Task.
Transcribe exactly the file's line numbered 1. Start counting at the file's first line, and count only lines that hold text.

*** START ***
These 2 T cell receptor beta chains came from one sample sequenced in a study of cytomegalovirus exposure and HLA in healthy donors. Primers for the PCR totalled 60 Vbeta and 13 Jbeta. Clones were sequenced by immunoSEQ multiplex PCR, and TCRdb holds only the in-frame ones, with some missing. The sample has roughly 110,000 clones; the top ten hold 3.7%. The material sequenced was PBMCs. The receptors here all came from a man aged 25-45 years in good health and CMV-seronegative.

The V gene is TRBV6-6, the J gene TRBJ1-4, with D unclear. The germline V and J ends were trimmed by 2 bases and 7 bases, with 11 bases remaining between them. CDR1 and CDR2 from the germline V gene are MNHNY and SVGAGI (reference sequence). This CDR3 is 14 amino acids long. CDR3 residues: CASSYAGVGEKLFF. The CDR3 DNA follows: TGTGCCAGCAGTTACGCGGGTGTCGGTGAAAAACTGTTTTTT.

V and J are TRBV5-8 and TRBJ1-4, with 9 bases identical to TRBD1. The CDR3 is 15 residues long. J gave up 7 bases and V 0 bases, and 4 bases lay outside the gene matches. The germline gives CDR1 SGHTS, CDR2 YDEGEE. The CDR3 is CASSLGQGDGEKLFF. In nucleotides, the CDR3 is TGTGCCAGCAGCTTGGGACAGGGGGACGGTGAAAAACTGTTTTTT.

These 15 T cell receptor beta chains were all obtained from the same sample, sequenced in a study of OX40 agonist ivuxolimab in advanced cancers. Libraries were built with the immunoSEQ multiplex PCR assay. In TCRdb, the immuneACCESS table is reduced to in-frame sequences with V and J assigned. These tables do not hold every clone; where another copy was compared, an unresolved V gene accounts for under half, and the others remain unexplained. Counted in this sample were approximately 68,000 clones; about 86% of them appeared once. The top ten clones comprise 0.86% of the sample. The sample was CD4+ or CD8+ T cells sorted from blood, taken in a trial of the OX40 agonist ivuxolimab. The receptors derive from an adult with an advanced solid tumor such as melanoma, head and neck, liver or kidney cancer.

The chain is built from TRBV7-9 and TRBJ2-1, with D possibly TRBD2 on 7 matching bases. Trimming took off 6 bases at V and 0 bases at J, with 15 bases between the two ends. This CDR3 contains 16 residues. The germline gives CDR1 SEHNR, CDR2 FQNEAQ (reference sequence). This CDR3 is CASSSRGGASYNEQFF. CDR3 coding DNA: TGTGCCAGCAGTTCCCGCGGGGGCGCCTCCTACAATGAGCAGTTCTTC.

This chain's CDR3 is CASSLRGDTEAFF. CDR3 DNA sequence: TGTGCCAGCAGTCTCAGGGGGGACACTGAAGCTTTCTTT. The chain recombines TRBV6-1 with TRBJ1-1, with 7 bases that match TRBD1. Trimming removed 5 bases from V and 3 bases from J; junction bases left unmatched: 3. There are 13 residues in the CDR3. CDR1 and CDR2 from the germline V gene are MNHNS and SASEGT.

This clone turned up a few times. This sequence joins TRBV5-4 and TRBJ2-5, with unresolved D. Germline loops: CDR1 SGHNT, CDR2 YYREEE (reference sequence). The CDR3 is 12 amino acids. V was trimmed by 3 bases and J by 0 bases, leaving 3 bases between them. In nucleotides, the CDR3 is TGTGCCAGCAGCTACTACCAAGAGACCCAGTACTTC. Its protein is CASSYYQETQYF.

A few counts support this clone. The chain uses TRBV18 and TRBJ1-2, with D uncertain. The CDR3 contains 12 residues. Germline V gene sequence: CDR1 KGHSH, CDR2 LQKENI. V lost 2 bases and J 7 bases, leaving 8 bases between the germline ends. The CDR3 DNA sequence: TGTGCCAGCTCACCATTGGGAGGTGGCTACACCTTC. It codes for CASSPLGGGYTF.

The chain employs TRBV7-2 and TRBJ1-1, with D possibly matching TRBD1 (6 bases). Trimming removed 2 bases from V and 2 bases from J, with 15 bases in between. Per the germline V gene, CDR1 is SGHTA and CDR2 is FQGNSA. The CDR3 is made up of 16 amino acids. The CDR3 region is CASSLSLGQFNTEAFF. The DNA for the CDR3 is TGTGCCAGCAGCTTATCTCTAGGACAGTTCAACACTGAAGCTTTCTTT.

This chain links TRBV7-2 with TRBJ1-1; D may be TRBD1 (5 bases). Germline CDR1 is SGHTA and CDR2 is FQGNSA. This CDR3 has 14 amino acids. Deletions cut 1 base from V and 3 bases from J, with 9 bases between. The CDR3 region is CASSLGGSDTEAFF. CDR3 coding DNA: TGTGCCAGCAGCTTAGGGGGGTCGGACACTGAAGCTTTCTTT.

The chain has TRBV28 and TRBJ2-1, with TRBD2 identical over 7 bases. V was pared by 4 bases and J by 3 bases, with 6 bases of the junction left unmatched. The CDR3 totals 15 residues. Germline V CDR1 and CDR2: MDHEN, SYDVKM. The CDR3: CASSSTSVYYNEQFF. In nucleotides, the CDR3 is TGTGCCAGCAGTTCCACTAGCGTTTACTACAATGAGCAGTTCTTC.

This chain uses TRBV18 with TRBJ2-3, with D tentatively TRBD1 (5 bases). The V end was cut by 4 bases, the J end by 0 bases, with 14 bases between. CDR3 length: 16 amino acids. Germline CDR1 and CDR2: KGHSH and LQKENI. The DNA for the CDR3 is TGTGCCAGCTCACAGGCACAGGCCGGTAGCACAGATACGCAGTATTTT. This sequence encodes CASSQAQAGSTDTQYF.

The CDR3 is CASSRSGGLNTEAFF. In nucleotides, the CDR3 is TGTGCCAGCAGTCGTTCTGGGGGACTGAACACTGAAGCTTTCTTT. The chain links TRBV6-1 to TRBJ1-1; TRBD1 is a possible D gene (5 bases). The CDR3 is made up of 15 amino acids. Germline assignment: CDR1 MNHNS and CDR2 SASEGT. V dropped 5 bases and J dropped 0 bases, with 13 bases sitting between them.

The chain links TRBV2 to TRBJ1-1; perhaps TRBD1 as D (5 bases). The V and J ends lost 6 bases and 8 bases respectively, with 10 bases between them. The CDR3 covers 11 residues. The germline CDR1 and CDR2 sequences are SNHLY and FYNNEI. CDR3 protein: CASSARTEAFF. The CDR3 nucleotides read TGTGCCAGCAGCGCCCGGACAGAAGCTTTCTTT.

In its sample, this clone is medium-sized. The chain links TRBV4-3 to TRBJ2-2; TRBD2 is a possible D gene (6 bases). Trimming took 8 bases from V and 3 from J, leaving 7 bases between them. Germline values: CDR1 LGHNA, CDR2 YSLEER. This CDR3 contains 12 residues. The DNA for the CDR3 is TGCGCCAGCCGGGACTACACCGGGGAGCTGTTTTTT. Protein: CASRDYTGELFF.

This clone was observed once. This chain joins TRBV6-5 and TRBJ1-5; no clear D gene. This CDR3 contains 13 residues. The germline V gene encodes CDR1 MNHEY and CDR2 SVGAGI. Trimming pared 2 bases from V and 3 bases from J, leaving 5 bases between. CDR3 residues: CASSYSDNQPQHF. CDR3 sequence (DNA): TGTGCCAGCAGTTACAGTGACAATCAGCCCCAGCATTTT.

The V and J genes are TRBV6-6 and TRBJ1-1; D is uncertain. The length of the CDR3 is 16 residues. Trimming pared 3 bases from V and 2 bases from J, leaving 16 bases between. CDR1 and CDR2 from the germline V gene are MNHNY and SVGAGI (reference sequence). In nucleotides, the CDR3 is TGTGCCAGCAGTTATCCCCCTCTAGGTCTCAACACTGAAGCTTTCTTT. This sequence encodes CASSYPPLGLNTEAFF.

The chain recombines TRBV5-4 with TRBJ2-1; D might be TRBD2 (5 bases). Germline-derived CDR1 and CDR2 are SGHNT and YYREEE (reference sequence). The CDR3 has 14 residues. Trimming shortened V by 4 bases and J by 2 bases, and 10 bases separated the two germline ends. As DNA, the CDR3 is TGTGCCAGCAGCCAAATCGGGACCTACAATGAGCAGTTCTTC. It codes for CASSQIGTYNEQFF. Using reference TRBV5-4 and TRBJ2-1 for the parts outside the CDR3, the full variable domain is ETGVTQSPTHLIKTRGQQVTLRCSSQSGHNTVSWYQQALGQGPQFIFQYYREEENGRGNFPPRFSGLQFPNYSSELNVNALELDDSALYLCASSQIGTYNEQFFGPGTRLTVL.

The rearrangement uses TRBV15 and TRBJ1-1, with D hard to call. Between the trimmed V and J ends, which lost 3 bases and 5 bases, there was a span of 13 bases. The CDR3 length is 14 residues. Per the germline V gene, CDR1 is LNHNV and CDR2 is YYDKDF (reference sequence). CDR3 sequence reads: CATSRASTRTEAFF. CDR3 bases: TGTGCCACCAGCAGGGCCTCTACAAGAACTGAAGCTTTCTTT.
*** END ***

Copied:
These 2 T cell receptor beta chains came from one sample sequenced in a study of cytomegalovirus exposure and HLA in healthy donors. Primers for the PCR totalled 60 Vbeta and 13 Jbeta. Clones were sequenced by immunoSEQ multiplex PCR, and TCRdb holds only the in-frame ones, with some missing. The sample has roughly 110,000 clones; the top ten hold 3.7%. The material sequenced was PBMCs. The receptors here all came from a man aged 25-45 years in good health and CMV-seronegative.